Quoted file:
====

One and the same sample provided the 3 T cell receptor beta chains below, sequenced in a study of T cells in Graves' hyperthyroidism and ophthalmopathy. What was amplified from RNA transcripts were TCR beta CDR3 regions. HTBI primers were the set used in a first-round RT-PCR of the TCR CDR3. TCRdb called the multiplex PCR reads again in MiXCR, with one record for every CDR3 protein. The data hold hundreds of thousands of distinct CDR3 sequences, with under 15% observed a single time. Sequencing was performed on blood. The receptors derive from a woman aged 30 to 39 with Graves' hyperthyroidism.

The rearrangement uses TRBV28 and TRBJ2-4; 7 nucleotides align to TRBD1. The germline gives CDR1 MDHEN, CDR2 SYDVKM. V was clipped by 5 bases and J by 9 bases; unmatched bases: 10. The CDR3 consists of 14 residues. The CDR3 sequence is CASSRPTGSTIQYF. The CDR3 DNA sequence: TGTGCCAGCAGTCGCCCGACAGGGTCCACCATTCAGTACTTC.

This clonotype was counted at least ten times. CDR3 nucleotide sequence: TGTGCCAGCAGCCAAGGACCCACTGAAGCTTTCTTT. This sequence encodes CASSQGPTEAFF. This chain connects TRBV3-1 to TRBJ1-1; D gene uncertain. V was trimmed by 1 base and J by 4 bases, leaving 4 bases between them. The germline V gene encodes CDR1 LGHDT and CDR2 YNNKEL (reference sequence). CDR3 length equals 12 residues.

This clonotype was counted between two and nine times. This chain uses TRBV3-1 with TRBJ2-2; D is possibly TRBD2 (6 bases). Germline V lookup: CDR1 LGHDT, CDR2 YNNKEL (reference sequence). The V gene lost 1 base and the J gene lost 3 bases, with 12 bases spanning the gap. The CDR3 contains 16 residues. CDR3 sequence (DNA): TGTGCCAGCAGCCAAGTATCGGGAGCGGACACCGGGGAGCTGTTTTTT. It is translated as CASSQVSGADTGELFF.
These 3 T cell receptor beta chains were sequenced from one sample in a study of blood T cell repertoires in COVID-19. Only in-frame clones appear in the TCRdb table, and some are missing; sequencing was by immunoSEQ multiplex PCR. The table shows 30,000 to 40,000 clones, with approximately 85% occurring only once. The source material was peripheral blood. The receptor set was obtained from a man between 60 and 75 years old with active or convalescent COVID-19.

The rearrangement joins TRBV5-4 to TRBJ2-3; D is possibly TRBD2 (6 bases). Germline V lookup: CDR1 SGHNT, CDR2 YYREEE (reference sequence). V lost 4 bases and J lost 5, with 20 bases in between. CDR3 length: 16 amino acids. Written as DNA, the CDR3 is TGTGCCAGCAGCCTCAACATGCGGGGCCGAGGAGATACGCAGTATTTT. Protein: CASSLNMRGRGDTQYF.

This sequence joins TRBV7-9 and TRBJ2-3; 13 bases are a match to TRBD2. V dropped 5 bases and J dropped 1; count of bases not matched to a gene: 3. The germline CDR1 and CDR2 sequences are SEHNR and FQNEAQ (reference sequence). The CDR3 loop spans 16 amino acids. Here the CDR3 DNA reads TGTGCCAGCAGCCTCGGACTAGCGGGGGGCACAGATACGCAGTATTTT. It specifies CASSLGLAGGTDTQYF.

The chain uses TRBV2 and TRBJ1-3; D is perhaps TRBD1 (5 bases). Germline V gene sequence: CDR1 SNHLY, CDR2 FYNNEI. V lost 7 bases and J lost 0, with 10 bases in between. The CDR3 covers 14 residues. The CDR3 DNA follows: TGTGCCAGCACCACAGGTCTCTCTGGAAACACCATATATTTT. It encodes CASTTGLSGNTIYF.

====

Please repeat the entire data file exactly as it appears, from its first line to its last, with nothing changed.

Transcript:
One and the same sample provided the 3 T cell receptor beta chains below, sequenced in a study of T cells in Graves' hyperthyroidism and ophthalmopathy. What was amplified from RNA transcripts were TCR beta CDR3 regions. HTBI primers were the set used in a first-round RT-PCR of the TCR CDR3. TCRdb called the multiplex PCR reads again in MiXCR, with one record for every CDR3 protein. The data hold hundreds of thousands of distinct CDR3 sequences, with under 15% observed a single time. Sequencing was performed on blood. The receptors derive from a woman aged 30 to 39 with Graves' hyperthyroidism.

The rearrangement uses TRBV28 and TRBJ2-4; 7 nucleotides align to TRBD1. The germline gives CDR1 MDHEN, CDR2 SYDVKM. V was clipped by 5 bases and J by 9 bases; unmatched bases: 10. The CDR3 consists of 14 residues. The CDR3 sequence is CASSRPTGSTIQYF. The CDR3 DNA sequence: TGTGCCAGCAGTCGCCCGACAGGGTCCACCATTCAGTACTTC.

This clonotype was counted at least ten times. CDR3 nucleotide sequence: TGTGCCAGCAGCCAAGGACCCACTGAAGCTTTCTTT. This sequence encodes CASSQGPTEAFF. This chain connects TRBV3-1 to TRBJ1-1; D gene uncertain. V was trimmed by 1 base and J by 4 bases, leaving 4 bases between them. The germline V gene encodes CDR1 LGHDT and CDR2 YNNKEL (reference sequence). CDR3 length equals 12 residues.

This clonotype was counted between two and nine times. This chain uses TRBV3-1 with TRBJ2-2; D is possibly TRBD2 (6 bases). Germline V lookup: CDR1 LGHDT, CDR2 YNNKEL (reference sequence). The V gene lost 1 base and the J gene lost 3 bases, with 12 bases spanning the gap. The CDR3 contains 16 residues. CDR3 sequence (DNA): TGTGCCAGCAGCCAAGTATCGGGAGCGGACACCGGGGAGCTGTTTTTT. It is translated as CASSQVSGADTGELFF.
These 3 T cell receptor beta chains were sequenced from one sample in a study of blood T cell repertoires in COVID-19. Only in-frame clones appear in the TCRdb table, and some are missing; sequencing was by immunoSEQ multiplex PCR. The table shows 30,000 to 40,000 clones, with approximately 85% occurring only once. The source material was peripheral blood. The receptor set was obtained from a man between 60 and 75 years old with active or convalescent COVID-19.

The rearrangement joins TRBV5-4 to TRBJ2-3; D is possibly TRBD2 (6 bases). Germline V lookup: CDR1 SGHNT, CDR2 YYREEE (reference sequence). V lost 4 bases and J lost 5, with 20 bases in between. CDR3 length: 16 amino acids. Written as DNA, the CDR3 is TGTGCCAGCAGCCTCAACATGCGGGGCCGAGGAGATACGCAGTATTTT. Protein: CASSLNMRGRGDTQYF.

This sequence joins TRBV7-9 and TRBJ2-3; 13 bases are a match to TRBD2. V dropped 5 bases and J dropped 1; count of bases not matched to a gene: 3. The germline CDR1 and CDR2 sequences are SEHNR and FQNEAQ (reference sequence). The CDR3 loop spans 16 amino acids. Here the CDR3 DNA reads TGTGCCAGCAGCCTCGGACTAGCGGGGGGCACAGATACGCAGTATTTT. It specifies CASSLGLAGGTDTQYF.

The chain uses TRBV2 and TRBJ1-3; D is perhaps TRBD1 (5 bases). Germline V gene sequence: CDR1 SNHLY, CDR2 FYNNEI. V lost 7 bases and J lost 0, with 10 bases in between. The CDR3 covers 14 residues. The CDR3 DNA follows: TGTGCCAGCACCACAGGTCTCTCTGGAAACACCATATATTTT. It encodes CASTTGLSGNTIYF.